Both SMBs and large enterprises ‒ lack general awareness of the requirements of the European Union’s new General Data Protection Regulation (GDPR), how to prepare for it, and the impact of non-compliance on data security and business outcomes, according to a global survey by Dell.
Designed to strengthen protection of personal data for all EU citizens, the new regulation goes into effect in May 2018 and affects companies of all sizes, in all regions, and in all industries. Those not fully compliant when GDPR goes into effect risk significant fines, potential breaches and loss of reputation.
Survey results show that 76% of IT and business professionals in APAC (Australia, New Zealand, Singapore, Hong Kong and India) responsible for data security at both SMBs and enterprises are concerned with GDPR compliance.
Although the majority of APAC IT and business professionals’ express compliance concerns, respondents lack general awareness of GDPR, and they are neither prepared for it now nor expect to be when it goes into effect.
Almost 90% of respondents say they know few details or nothing about GDPR. Less than one in three companies feel they are prepared for GDPR today. Seventy-one percent of IT and business professionals, in APAC region, say they are not nor don’t know if their company is prepared for GDPR today, and only seven percent of these respondents have a plan for readiness.
Nearly all APAC companies (93%) don’t have a plan in place when GDPR kicks off in 2018.
Results further show that while organizations realize failure to comply with GDPR will impact both data security and business outcomes, they are unclear on the extent of change required, or the severity of penalties for non-compliance and how changes will affect the business. Eighty-five percent say they would not, or were not aware whether their organization would face penalties in its approach to data privacy if GDPR had been in effect this past year.
Of the 15% of APAC respondents who said they would face a penalty if GDPR were in place today, 30% think it would require only an easy remediation, or don’t know the penalty.
Close to 50% believe they would face a moderate financial penalty or manageable remediation work.
Almost 20% expect significant changes in current data security practices and technologies. Additional findings show that most organizations don’t feel well-prepared across security disciplines for GDPR compliance.
Less than half of respondents feel well-prepared for any of the security disciplines impacting GDPR. And only Only 16% feel well-prepared for access governance, a key security discipline for GDPR
Meanwhile, more than 70% of enterprise respondents in APAC either are not or don’t know if they are prepared for GDPR. Nearly 70% of SMB respondents in this region said they are not or don’t know if they are prepared for GDPR
The study also shows that 95% of APAC respondents say their existing practices will not satisfy the new GDPR requirements.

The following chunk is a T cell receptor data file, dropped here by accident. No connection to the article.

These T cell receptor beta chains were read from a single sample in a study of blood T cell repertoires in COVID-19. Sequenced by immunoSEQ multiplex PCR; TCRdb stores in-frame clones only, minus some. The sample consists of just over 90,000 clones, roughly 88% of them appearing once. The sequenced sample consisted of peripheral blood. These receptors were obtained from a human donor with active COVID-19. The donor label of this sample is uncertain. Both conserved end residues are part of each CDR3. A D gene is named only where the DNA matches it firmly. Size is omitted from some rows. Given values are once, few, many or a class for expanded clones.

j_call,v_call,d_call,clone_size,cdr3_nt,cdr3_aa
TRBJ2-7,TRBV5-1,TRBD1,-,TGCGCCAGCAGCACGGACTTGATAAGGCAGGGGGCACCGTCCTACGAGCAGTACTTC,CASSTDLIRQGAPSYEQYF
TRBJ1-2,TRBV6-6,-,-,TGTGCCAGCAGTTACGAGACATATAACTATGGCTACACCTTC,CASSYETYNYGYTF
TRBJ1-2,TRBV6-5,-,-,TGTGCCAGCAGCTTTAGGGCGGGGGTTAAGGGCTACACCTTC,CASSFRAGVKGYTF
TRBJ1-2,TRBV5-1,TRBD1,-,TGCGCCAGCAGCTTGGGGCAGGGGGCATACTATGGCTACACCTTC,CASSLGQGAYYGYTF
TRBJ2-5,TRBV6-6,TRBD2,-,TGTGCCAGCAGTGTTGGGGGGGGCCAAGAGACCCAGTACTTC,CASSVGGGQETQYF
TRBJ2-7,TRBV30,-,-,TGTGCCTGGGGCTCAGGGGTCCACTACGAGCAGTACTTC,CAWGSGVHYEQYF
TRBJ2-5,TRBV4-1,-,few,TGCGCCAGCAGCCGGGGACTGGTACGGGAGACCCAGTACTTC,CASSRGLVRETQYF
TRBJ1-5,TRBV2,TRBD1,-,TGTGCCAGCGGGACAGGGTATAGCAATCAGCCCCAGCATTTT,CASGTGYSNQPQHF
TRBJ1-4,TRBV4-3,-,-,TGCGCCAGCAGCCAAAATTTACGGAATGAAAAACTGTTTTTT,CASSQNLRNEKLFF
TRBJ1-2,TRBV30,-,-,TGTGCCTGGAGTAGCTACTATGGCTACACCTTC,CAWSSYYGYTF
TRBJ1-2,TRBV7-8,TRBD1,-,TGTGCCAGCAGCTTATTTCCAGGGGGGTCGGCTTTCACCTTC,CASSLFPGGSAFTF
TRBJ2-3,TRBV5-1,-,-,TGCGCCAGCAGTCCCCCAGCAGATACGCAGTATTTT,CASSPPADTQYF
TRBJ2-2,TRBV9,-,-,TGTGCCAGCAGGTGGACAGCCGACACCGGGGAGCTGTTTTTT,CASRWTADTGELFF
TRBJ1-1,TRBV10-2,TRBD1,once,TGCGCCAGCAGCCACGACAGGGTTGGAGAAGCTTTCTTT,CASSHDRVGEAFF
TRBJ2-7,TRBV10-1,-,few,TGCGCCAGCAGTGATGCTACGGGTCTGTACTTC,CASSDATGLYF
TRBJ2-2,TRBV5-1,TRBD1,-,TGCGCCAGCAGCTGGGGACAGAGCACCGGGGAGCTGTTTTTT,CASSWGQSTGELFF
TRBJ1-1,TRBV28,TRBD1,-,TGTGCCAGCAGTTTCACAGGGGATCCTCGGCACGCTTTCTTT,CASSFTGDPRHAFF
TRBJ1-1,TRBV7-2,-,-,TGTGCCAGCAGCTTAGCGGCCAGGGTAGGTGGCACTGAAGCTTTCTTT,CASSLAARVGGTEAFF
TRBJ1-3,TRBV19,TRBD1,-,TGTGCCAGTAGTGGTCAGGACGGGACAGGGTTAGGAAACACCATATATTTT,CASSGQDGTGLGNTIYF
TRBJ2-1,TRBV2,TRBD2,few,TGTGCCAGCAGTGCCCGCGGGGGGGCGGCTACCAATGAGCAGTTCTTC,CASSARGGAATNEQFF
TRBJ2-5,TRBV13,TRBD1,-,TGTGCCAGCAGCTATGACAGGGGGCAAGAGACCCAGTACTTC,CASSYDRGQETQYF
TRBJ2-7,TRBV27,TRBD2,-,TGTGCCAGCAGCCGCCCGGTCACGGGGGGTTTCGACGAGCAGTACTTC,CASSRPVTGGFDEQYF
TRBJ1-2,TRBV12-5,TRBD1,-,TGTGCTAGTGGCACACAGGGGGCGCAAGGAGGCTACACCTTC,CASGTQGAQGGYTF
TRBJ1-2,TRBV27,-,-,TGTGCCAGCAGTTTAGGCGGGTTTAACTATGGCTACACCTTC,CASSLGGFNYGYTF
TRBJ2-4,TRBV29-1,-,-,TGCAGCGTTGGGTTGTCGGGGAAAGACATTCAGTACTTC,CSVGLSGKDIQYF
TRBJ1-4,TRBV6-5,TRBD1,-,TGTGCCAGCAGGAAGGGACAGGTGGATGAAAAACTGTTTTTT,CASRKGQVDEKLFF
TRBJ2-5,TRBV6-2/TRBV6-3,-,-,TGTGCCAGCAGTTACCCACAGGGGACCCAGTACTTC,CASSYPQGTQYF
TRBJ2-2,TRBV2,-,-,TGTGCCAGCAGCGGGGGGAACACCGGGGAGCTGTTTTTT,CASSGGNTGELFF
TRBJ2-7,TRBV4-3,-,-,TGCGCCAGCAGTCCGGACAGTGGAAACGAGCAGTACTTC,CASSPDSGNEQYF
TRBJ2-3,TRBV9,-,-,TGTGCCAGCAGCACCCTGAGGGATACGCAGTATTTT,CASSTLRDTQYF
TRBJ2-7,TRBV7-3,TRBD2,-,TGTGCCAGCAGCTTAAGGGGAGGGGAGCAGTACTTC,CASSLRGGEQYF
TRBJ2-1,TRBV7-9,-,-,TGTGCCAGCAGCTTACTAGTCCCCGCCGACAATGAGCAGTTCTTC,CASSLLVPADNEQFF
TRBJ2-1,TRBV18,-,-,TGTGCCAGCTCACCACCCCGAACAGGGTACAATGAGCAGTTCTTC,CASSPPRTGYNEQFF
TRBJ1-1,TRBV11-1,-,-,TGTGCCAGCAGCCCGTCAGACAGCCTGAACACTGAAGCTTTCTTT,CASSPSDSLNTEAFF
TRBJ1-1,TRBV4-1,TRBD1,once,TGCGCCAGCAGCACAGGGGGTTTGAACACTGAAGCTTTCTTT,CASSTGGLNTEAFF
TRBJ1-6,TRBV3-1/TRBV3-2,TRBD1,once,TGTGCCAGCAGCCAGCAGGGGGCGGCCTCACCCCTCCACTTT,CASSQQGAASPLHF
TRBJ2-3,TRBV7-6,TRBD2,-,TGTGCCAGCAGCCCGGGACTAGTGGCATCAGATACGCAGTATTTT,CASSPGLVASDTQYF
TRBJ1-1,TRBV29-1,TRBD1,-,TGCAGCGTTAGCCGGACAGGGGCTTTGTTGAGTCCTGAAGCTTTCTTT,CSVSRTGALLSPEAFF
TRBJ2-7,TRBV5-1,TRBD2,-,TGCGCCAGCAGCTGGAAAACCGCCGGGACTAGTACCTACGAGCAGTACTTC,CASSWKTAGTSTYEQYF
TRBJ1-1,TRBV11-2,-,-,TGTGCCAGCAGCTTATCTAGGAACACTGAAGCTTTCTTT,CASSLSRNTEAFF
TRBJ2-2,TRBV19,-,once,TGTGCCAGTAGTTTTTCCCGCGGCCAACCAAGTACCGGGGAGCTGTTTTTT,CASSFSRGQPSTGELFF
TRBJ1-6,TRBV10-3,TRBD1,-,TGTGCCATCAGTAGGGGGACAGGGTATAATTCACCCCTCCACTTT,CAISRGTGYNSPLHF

Tips and strategies
The EU GDPR was adopted by the European Parliament and Council this year and becomes fully effective in 2018. Below are tips and strategies to help organizations adhere to security disciplines needed for GDPR regulations, so they can protect customer personal information, and avoid the data breaches, heavy fines and loss of reputation that may result from non-compliance:
- Hire a data protection officer (DPO). A requirement for GDPR, the position can be full-time, or filled by an employee with other responsibilities or an outsourced agency. The good news is that a designated DPO can be used as a service, so some system integrators or resellers could offer this as a service to grow their businesses.
- Deploy a firm access governance solution. The ability to govern access to applications that permit access to EU citizens’ personal data ‒ particularly unstructured data ‒ is a major factor in data security and GDPR compliance. Governance generally requires periodic review of access rights by line-of-business managers and attestation (or recertification) that the permissions align with their job roles and do not compromise data security. The One Identity family of Identity and Access Management solutions provides this level of visibility and control.
- Control access management. To satisfy GDPR, employees and contractors must have the correct access permission to do their jobs and nothing more. The right identity and access management technologies that facilitate this level of control include multi-factor authentication, secure remote access, risk-based/adaptive security, granular password management, and full control over privileged user credentials and activity.
- Protect the perimeter. Deploy next-generation firewalls to reduce the network’s exposure to cyber threats, mitigate the risk of data leaks that could lead to a data breach resulting in stiff penalties assessed under GDPR, and deliver the forensic insight required to prove compliance and execute appropriate remediation following a breach.
- Facilitate secure mobile access. Foster the secure flow of covered data while enabling employees to access the corporate applications and data they need in the way they prefer, and with the devices they choose. Enhance data security (while removing access obstructions) by combining identity components, device variables and temporal factors (time, location, etc.) to deliver an adaptive, risk-based approach that ensures the right access all the time, every time, while concurrently improving data protection and GDPR compliance.
- Ensure email security. To fulfill GDPR requirements, achieve full control and visibility over email activity to mitigate the threat of phishing and other email-based attacks on protected information, while enabling the secure and compliant exchange of sensitive and confidential data.